The City: We arrived into the hustle and bustle of a typical…Wednesday night. There was so much traffic you would think the clubs had just let out. No, just people shifting (no, not shift it and don’t act like you didn’t think that) about in the poppin’ cafe hoppin’ scene. Like good Diasporans, our destination was Northern (Հյուսիսային) Avenue. To compare again to the last time, Northern Avenue was just a big hole in the ground with a bunch of cranes surrounding it and now it’s a relatively bustling place.

Side note: I’m not going to make any arguments about whether the money spent to create Northern Avenue could have been better spent elsewhere. That can easily turn into a circular argument where the question of which sort of investment is preferable is tiredly discussed and, in reality, there will be no conclusion. Rather, I’m surprised so much money was spent on such an unspectacular property. Leading from the beautiful Hraparak/Republic Square through quaint Abovian Street to the majestic Opera, Northern Avenue hardly distinguishes itself in any way for such a central feature in the city. It seems to me more a manifestation of the undying need to emulate things European – nearly every European city has one of these pedestrian shopping boulevards – than to rediscover (discover?) a uniquely Armenian design befitting the location the Avenue commands in the center of the Armenian world. Architects and urban planners can feel free to destroy my purposeful neglect of the Soviet-style grandeur of Republic Square and the Opera but I think they could still agree that at least those have some Armenian character. That said, I like the clear view of the Opera from the Avenue so, at least, +1 for that.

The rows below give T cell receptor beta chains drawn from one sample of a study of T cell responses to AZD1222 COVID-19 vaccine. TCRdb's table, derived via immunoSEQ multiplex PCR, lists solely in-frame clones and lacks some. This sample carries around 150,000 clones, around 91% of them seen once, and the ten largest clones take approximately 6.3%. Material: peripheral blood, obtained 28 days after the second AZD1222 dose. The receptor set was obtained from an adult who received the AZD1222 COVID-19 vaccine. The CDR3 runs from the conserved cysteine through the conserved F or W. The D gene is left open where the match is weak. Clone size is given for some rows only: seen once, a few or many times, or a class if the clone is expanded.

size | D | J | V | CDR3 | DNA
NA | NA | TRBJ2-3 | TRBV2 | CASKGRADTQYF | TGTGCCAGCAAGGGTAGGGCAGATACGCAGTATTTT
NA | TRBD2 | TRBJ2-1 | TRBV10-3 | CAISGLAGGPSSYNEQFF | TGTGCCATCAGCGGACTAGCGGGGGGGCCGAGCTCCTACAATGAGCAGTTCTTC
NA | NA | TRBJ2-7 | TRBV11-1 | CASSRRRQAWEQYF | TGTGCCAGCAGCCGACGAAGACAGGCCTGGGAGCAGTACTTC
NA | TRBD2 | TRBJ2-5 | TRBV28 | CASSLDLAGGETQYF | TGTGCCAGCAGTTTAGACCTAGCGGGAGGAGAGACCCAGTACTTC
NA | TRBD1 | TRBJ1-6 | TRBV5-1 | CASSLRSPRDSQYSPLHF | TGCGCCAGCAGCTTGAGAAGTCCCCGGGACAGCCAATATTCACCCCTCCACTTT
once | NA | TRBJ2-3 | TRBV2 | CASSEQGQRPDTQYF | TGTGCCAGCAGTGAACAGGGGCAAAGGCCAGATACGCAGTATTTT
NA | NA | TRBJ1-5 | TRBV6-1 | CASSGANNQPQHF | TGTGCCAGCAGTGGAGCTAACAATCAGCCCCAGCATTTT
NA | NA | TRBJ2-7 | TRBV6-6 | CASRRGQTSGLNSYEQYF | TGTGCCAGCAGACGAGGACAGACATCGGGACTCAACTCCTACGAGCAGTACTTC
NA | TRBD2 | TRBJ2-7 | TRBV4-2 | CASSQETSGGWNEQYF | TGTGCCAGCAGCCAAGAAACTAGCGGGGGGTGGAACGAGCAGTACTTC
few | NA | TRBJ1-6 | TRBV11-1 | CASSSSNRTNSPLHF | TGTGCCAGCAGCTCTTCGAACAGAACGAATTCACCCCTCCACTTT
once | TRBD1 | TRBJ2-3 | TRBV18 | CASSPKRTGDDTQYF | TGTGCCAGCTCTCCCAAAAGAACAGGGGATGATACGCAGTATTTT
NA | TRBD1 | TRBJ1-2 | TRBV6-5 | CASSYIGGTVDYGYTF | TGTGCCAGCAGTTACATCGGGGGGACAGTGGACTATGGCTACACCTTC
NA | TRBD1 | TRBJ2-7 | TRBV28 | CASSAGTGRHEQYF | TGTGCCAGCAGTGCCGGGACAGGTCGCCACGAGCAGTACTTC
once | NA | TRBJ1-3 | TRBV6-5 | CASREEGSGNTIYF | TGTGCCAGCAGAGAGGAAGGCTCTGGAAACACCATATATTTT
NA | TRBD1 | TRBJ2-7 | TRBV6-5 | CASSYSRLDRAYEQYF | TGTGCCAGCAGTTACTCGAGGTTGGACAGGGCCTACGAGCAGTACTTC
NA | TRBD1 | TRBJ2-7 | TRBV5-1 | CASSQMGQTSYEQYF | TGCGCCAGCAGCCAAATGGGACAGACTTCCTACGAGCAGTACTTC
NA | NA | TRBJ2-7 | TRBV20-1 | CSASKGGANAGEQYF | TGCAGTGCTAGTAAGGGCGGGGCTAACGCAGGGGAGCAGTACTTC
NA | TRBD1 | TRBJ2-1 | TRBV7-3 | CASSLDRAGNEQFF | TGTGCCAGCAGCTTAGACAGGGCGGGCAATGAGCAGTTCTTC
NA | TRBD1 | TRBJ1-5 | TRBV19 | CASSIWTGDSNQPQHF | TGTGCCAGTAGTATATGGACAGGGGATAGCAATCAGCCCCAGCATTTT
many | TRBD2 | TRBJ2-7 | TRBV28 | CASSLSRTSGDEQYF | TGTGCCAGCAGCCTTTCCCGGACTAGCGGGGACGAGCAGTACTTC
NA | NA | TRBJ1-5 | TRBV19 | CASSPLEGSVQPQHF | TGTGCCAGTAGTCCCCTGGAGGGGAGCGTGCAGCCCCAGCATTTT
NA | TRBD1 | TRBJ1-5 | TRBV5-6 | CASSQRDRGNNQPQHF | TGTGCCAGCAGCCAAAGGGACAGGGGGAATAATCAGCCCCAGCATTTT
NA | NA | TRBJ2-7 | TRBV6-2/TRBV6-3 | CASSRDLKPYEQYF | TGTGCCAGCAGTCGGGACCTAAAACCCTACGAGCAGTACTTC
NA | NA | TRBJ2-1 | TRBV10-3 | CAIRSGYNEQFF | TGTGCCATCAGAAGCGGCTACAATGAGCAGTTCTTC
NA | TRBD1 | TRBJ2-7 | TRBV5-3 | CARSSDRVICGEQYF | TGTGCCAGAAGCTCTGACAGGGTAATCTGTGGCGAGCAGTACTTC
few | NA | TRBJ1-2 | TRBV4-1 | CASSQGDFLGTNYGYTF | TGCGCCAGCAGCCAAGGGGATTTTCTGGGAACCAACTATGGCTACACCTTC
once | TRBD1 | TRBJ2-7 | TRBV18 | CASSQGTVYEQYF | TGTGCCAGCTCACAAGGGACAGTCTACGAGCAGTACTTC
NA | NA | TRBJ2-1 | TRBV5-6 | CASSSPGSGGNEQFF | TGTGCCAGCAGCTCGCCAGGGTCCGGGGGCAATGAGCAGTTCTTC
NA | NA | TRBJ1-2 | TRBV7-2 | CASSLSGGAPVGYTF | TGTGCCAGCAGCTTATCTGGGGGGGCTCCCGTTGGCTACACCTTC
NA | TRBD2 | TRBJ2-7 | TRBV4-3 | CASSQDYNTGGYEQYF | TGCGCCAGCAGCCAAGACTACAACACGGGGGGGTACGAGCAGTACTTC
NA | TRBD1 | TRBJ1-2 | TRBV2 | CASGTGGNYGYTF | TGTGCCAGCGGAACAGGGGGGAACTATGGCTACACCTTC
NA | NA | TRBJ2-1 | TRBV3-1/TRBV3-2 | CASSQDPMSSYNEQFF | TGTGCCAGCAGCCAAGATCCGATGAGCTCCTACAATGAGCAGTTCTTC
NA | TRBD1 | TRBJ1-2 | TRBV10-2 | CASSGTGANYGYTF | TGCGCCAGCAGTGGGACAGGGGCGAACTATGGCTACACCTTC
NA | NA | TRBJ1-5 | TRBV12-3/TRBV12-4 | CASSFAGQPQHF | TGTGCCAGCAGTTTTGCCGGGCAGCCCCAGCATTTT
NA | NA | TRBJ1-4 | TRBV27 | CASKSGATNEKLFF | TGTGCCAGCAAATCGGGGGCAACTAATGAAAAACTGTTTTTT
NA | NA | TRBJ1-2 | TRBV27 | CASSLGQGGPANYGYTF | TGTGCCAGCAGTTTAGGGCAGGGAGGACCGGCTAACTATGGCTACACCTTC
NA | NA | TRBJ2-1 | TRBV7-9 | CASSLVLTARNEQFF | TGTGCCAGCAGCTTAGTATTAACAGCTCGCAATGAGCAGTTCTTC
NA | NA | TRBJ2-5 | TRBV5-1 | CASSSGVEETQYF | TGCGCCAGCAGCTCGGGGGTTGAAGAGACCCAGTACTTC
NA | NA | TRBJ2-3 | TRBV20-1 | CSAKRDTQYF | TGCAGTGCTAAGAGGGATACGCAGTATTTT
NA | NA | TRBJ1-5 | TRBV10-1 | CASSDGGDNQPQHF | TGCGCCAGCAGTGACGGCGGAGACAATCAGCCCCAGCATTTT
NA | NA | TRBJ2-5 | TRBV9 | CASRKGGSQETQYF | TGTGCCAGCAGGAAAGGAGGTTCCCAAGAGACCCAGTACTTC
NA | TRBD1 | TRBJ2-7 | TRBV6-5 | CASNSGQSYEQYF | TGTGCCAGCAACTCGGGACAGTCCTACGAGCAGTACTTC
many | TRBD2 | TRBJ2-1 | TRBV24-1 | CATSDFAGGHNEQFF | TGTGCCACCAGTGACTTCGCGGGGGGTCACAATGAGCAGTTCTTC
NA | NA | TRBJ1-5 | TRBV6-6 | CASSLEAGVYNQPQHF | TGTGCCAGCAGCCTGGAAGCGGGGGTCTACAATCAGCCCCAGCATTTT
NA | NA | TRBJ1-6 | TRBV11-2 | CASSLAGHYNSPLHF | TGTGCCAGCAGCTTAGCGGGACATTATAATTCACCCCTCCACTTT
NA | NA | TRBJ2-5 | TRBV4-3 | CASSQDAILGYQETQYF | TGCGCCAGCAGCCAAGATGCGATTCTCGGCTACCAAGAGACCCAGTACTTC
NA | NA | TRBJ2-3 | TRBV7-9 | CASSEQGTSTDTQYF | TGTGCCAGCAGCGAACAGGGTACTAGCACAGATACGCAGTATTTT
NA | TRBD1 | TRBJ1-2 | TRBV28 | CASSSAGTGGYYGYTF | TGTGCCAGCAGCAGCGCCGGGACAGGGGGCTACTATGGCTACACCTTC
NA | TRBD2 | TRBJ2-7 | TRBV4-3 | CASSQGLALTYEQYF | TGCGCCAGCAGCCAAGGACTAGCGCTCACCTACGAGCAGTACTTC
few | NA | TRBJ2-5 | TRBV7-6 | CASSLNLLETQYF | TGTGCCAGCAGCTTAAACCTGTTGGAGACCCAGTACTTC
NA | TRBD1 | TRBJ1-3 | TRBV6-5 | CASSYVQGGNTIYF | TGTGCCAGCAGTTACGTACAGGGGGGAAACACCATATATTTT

After settling in, dinner was at Kavkaz (I hear the name is used by many eating establishments) where I had khnkali and fried sulungi which are both apparently Georgian. I also had Adana kebab as my main dish so I didn’t feel totally bad that I was having non-Armenian foods the first night I was in Armenia. The highlight, though, was նռան օղի (pomegranate vodka). It was delicious, like candy, but without forgetting that it was a vodka.

The waiter was more pleasant than many I’d encountered in the past. I try not to think much of it when a waiter outside of the U.S. is not like the overly attentive, oftentimes annoying waiters whose smiles and attention are at the expense of them incessantly hovering over your table and trying to get you to leave (is it just me or does every waiter in the U.S. get off their shift while I’m having dinner thus forcing me to pay before they leave? Though I’m not sure how their leaving is relevant). Anyway, he cracked a few rare smiles and that was that.